It takes guts to release the most tricky track on your album as a single, but The Knife took that leap and sent ‘We Share Our Mother’s Health’ out into the world. It is the perfect encapsulation of them. On first listen it’s a noise, a mess, and a disturbing one at that. Any more than one listen, however, is enough to bring out the thrilling rush of the piece, the melody (yes, there is one) and the feeling that it’s not really that disturbing, more a mad rush.
The rest of the album is more accessible, and quite emotional at times. There is an unexpected pathos in many songs, ‘Marble House’ and ‘Forest Families’ in particular should rip out the heart of any listener.
This isn’t about easy listening. This isn’t about trying to appear cool. This is simply pop music as you forgot it could be, challenging, rewarding and real.
Listen to these tracks. I was going to give you ‘Marble House’ but that song is so amazing, so wonderful, so fantastic that I believe you should bloody pay for the privilege of listening to it. Yes, that good.
July 11, 2006
I often wonder about what it would be like if I met Thom Yorke. Here we have someone who has made such a profound impact on music as the lead singer of Radiohead, placing them in an alternative genre of their own with experimental, wonderful sounds that assault the ear drums. I've loved Radiohead since OK, Computer, and I downright wish I'd listened to them more before then, but now I'd have to say they're probably my favourite band. However, if I met Thom Yorke, I think I'd find him quite disturbing.
Of course, this isn't a new feeling. Thom Yorke is probably the main creative force behind Radiohead, and so you could expect a "solo" album to lend much a similar sound, and it shows through. The Eraser would not sound out of place somewhere inbetween Kid A and Amnesiac, not quite getting to the rockier stages of the latter but with a more refined, creeping sound than the former. This is, of course, not a "solo" album, but the result of Thom Yorke sitting for a day with his laptop and a whole bunch of samples from Radiohead's sessions over the past few years and thinking "Yeah, I should probably use this to do something wonderful".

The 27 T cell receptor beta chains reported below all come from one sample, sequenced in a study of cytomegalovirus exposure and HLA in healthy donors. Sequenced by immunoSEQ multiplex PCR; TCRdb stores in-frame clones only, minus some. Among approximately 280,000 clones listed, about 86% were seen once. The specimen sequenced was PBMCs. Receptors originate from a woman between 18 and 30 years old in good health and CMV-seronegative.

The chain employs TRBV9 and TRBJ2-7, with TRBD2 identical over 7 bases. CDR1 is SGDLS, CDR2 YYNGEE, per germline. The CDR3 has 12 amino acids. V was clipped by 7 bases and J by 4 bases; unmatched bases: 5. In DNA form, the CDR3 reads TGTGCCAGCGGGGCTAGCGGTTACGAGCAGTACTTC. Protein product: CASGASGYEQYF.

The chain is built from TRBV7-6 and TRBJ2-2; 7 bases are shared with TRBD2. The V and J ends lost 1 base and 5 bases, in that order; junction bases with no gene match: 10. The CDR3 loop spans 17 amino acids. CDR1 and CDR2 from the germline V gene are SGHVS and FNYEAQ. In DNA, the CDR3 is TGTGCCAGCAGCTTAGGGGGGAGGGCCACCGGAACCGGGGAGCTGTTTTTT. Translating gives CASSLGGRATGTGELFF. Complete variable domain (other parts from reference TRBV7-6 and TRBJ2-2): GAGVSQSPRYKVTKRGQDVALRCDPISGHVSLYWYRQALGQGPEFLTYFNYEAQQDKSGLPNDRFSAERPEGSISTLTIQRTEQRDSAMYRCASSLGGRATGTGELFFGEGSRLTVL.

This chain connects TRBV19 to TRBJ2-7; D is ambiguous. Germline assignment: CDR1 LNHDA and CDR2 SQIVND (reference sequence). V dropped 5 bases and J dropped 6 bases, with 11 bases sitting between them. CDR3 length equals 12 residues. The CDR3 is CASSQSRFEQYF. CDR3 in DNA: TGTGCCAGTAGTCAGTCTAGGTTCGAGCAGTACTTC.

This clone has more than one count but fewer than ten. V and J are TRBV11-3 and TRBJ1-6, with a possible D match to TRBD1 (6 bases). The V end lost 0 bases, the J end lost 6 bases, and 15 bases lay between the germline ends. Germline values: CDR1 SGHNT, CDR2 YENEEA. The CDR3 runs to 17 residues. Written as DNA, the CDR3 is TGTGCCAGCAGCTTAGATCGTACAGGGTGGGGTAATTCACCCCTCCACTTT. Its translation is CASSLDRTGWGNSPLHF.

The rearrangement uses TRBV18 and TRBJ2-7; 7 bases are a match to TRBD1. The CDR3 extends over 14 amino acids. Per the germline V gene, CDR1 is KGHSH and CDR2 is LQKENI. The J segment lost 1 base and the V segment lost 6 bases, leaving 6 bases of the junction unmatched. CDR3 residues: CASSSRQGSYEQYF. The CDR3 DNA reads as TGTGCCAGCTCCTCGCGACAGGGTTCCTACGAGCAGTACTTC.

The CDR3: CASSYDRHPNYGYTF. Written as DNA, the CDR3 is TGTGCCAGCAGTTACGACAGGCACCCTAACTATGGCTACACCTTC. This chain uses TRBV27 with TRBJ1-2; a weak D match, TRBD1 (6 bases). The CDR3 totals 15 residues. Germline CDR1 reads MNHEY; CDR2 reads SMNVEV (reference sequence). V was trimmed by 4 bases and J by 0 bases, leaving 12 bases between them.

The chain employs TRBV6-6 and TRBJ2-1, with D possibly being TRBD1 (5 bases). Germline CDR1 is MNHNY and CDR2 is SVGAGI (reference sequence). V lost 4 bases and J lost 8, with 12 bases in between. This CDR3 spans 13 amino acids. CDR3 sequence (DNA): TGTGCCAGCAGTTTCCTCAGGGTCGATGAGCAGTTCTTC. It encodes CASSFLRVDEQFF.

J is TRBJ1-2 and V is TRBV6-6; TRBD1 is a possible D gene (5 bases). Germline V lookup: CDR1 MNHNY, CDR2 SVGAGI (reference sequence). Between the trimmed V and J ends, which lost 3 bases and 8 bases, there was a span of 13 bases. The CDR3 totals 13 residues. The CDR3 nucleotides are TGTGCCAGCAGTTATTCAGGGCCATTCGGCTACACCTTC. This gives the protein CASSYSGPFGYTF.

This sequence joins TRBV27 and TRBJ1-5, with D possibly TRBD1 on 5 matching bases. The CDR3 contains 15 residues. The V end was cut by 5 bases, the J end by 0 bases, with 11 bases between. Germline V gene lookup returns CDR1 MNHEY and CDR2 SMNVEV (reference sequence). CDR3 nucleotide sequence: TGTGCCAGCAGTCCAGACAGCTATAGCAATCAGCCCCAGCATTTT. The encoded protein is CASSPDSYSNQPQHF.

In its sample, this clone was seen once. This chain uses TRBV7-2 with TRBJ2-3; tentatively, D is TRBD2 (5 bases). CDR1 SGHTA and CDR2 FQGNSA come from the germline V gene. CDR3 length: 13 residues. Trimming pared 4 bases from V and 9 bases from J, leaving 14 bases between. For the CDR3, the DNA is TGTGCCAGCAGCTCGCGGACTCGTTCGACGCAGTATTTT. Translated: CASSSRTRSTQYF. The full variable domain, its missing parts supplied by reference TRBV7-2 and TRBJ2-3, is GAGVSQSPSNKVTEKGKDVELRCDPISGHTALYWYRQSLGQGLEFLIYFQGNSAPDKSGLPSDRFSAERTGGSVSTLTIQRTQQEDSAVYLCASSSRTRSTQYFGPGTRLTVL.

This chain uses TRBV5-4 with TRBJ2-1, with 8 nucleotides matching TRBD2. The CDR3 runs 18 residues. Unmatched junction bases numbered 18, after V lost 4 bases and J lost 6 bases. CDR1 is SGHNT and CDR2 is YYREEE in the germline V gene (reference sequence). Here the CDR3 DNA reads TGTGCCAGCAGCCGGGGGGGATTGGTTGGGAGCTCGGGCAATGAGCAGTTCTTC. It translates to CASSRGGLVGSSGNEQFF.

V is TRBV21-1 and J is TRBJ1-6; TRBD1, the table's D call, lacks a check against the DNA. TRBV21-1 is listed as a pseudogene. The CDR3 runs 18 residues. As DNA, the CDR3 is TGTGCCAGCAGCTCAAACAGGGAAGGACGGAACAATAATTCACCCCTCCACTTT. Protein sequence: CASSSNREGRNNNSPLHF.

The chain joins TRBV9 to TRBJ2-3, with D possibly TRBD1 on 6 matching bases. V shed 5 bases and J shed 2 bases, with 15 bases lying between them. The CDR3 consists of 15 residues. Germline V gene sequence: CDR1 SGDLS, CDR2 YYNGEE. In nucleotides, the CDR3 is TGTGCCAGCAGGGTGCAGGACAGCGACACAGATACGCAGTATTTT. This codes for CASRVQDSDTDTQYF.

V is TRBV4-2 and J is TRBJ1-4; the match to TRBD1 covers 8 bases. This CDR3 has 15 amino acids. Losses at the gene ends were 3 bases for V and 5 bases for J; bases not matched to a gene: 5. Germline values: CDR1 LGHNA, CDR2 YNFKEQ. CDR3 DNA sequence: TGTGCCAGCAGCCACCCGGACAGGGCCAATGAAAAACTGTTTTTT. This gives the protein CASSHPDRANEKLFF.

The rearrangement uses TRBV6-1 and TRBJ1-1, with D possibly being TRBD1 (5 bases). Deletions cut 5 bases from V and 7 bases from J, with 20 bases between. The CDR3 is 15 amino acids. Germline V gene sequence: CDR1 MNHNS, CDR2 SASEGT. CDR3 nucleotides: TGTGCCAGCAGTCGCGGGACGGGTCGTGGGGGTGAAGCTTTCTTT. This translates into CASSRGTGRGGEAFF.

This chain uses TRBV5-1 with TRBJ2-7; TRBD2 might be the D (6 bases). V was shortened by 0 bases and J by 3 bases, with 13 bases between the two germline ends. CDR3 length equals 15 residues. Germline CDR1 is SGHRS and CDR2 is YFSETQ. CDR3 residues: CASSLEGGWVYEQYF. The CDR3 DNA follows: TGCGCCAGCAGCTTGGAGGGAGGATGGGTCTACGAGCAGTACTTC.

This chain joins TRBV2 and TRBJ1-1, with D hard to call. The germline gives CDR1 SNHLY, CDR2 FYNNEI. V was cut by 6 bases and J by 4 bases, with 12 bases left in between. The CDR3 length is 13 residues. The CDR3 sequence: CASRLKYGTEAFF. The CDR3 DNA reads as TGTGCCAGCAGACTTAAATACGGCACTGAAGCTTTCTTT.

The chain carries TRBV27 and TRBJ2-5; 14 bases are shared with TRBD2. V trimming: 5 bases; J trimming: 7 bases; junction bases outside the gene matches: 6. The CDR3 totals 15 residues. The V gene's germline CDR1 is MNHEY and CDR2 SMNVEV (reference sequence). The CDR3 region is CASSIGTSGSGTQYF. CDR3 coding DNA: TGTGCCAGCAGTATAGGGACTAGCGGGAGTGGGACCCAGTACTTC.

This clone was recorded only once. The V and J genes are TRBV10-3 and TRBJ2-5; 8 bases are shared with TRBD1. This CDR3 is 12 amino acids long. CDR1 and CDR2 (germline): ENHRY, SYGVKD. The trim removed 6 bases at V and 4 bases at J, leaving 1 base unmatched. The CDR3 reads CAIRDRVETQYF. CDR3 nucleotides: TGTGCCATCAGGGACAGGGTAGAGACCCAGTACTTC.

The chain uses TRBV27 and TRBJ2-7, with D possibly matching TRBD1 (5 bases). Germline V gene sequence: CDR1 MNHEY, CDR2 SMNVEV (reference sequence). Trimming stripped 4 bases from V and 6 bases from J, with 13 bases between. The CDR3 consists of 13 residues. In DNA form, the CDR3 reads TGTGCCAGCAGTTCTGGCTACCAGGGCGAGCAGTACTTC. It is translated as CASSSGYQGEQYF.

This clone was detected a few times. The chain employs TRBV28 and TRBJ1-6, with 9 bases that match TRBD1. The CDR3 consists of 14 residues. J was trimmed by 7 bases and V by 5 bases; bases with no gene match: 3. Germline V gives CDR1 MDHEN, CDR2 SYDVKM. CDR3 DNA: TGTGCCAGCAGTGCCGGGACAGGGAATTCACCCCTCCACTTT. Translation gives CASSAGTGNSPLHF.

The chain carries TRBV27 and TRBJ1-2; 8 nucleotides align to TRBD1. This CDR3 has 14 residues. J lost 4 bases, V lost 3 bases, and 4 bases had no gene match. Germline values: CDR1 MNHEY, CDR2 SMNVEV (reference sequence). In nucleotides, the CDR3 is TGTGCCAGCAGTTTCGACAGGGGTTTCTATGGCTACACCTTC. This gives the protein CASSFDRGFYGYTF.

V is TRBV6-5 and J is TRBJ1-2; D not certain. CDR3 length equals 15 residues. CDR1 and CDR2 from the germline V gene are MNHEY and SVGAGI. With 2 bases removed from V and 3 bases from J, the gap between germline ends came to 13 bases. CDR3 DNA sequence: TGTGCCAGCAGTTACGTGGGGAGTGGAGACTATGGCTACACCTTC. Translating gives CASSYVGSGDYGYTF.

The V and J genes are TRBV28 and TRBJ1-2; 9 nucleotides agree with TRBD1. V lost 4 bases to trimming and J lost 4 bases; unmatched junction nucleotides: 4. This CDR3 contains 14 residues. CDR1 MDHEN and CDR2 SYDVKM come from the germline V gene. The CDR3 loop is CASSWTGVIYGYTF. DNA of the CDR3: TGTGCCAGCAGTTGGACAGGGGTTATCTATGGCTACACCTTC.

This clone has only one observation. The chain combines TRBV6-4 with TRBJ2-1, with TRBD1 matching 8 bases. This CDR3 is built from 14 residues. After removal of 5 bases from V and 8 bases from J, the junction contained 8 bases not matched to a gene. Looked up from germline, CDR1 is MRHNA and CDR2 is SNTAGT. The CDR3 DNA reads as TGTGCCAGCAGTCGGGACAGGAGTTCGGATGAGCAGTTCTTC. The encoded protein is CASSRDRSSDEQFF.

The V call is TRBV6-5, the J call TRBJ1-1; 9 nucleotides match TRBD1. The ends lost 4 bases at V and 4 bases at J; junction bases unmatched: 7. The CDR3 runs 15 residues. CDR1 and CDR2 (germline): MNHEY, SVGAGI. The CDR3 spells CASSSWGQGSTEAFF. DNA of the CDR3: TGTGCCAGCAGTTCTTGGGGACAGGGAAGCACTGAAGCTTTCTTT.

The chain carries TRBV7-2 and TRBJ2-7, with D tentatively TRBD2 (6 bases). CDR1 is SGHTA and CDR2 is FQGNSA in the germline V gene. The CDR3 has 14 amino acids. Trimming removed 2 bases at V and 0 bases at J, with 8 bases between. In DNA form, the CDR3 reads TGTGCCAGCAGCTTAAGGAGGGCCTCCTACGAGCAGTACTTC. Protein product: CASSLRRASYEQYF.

Except Thom Yorke wouldn't think that. He'd think "Fuck Bush", or something.
And yet, this album somehow doesn't reach the eclectic heights of Kid A, and you struggle to put your finger on why. There's something missing that would put this in the As Good As Kid A category, and maybe it is the rest of the band's influence that is shining through. The one thing you wouldn't expect from a Thom Yorke record would be for it to sound nervous, but it does seem that way.
You can't really take each track on its own though, you have to sit back, take a cup of tea in hand and just let it wash over you a bit. Whereas other albums demand to be listened to over again, this begs for background, atmosphere, and if you take it in that way, it's simply wonderful. The first single will be Harrowdown Hill, according to Yorke, but it seems so undignified to remove it away from its home on the album. If you don't have 40 minutes to sit and listen to it all, then I'd say don't start - there's no Everything in its Right Place here to save you.
If you loved Kid A, you'll love this. If you didn't, you won't, but if you're undecided, then don't expect this to be an effortless listen – you have to treat it carefully and give it a chance, and it'll pay you back double when the brilliance shines through.
8 out of 10
The Eraser was released yesterday (10th July), stupid.
Radiohead are touring at the moment, but if you don't have a ticket, don't expect to get one now…
The Eraser was released Monday, July 10th in the UK.